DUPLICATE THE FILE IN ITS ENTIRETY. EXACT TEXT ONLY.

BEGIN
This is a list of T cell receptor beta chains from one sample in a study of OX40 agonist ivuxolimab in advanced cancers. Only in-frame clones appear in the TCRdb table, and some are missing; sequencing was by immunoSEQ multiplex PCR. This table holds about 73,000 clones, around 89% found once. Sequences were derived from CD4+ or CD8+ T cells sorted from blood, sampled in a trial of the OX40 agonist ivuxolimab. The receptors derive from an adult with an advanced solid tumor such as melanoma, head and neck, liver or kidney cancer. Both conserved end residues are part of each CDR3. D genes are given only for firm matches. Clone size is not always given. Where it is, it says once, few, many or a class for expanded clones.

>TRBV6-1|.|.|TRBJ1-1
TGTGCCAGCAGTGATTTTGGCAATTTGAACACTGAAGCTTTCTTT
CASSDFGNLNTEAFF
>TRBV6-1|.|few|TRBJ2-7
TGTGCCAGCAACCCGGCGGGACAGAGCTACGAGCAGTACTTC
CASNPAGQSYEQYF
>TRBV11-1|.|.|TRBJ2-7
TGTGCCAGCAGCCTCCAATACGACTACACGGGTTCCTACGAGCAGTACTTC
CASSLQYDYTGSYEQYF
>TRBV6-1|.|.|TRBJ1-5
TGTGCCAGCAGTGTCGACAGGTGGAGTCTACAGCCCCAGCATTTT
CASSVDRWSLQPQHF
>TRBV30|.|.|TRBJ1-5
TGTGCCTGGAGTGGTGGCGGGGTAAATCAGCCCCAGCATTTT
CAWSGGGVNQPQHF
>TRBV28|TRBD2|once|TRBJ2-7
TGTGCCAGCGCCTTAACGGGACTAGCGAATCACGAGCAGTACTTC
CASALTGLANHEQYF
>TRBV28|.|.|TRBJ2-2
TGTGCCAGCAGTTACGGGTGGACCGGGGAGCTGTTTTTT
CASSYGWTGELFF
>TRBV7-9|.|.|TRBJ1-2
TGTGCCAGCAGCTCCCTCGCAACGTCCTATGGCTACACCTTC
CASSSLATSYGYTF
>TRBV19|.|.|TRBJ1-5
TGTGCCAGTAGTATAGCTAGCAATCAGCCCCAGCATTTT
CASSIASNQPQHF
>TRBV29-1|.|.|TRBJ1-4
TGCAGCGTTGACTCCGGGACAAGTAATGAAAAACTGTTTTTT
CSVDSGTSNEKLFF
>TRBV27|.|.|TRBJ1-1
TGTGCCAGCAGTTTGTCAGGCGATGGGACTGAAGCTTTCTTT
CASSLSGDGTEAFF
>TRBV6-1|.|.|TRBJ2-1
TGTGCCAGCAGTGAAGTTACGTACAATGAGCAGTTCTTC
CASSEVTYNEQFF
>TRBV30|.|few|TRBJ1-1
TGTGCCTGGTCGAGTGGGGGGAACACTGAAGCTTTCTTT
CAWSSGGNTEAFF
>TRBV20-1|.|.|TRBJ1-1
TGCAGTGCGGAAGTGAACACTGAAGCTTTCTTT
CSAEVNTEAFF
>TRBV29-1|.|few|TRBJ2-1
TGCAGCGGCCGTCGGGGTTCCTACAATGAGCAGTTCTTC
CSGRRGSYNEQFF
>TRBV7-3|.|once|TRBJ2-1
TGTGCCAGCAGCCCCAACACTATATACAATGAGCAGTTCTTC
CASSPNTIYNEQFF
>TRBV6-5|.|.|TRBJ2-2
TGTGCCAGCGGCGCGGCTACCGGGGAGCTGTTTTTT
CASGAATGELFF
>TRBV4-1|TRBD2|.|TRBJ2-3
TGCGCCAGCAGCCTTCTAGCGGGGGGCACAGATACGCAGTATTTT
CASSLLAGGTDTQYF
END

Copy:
This is a list of T cell receptor beta chains from one sample in a study of OX40 agonist ivuxolimab in advanced cancers. Only in-frame clones appear in the TCRdb table, and some are missing; sequencing was by immunoSEQ multiplex PCR. This table holds about 73,000 clones, around 89% found once. Sequences were derived from CD4+ or CD8+ T cells sorted from blood, sampled in a trial of the OX40 agonist ivuxolimab. The receptors derive from an adult with an advanced solid tumor such as melanoma, head and neck, liver or kidney cancer. Both conserved end residues are part of each CDR3. D genes are given only for firm matches. Clone size is not always given. Where it is, it says once, few, many or a class for expanded clones.

>TRBV6-1|.|.|TRBJ1-1
TGTGCCAGCAGTGATTTTGGCAATTTGAACACTGAAGCTTTCTTT
CASSDFGNLNTEAFF
>TRBV6-1|.|few|TRBJ2-7
TGTGCCAGCAACCCGGCGGGACAGAGCTACGAGCAGTACTTC
CASNPAGQSYEQYF
>TRBV11-1|.|.|TRBJ2-7
TGTGCCAGCAGCCTCCAATACGACTACACGGGTTCCTACGAGCAGTACTTC
CASSLQYDYTGSYEQYF
>TRBV6-1|.|.|TRBJ1-5
TGTGCCAGCAGTGTCGACAGGTGGAGTCTACAGCCCCAGCATTTT
CASSVDRWSLQPQHF
>TRBV30|.|.|TRBJ1-5
TGTGCCTGGAGTGGTGGCGGGGTAAATCAGCCCCAGCATTTT
CAWSGGGVNQPQHF
>TRBV28|TRBD2|once|TRBJ2-7
TGTGCCAGCGCCTTAACGGGACTAGCGAATCACGAGCAGTACTTC
CASALTGLANHEQYF
>TRBV28|.|.|TRBJ2-2
TGTGCCAGCAGTTACGGGTGGACCGGGGAGCTGTTTTTT
CASSYGWTGELFF
>TRBV7-9|.|.|TRBJ1-2
TGTGCCAGCAGCTCCCTCGCAACGTCCTATGGCTACACCTTC
CASSSLATSYGYTF
>TRBV19|.|.|TRBJ1-5
TGTGCCAGTAGTATAGCTAGCAATCAGCCCCAGCATTTT
CASSIASNQPQHF
>TRBV29-1|.|.|TRBJ1-4
TGCAGCGTTGACTCCGGGACAAGTAATGAAAAACTGTTTTTT
CSVDSGTSNEKLFF
>TRBV27|.|.|TRBJ1-1
TGTGCCAGCAGTTTGTCAGGCGATGGGACTGAAGCTTTCTTT
CASSLSGDGTEAFF
>TRBV6-1|.|.|TRBJ2-1
TGTGCCAGCAGTGAAGTTACGTACAATGAGCAGTTCTTC
CASSEVTYNEQFF
>TRBV30|.|few|TRBJ1-1
TGTGCCTGGTCGAGTGGGGGGAACACTGAAGCTTTCTTT
CAWSSGGNTEAFF
>TRBV20-1|.|.|TRBJ1-1
TGCAGTGCGGAAGTGAACACTGAAGCTTTCTTT
CSAEVNTEAFF
>TRBV29-1|.|few|TRBJ2-1
TGCAGCGGCCGTCGGGGTTCCTACAATGAGCAGTTCTTC
CSGRRGSYNEQFF
>TRBV7-3|.|once|TRBJ2-1
TGTGCCAGCAGCCCCAACACTATATACAATGAGCAGTTCTTC
CASSPNTIYNEQFF
>TRBV6-5|.|.|TRBJ2-2
TGTGCCAGCGGCGCGGCTACCGGGGAGCTGTTTTTT
CASGAATGELFF
>TRBV4-1|TRBD2|.|TRBJ2-3
TGCGCCAGCAGCCTTCTAGCGGGGGGCACAGATACGCAGTATTTT
CASSLLAGGTDTQYF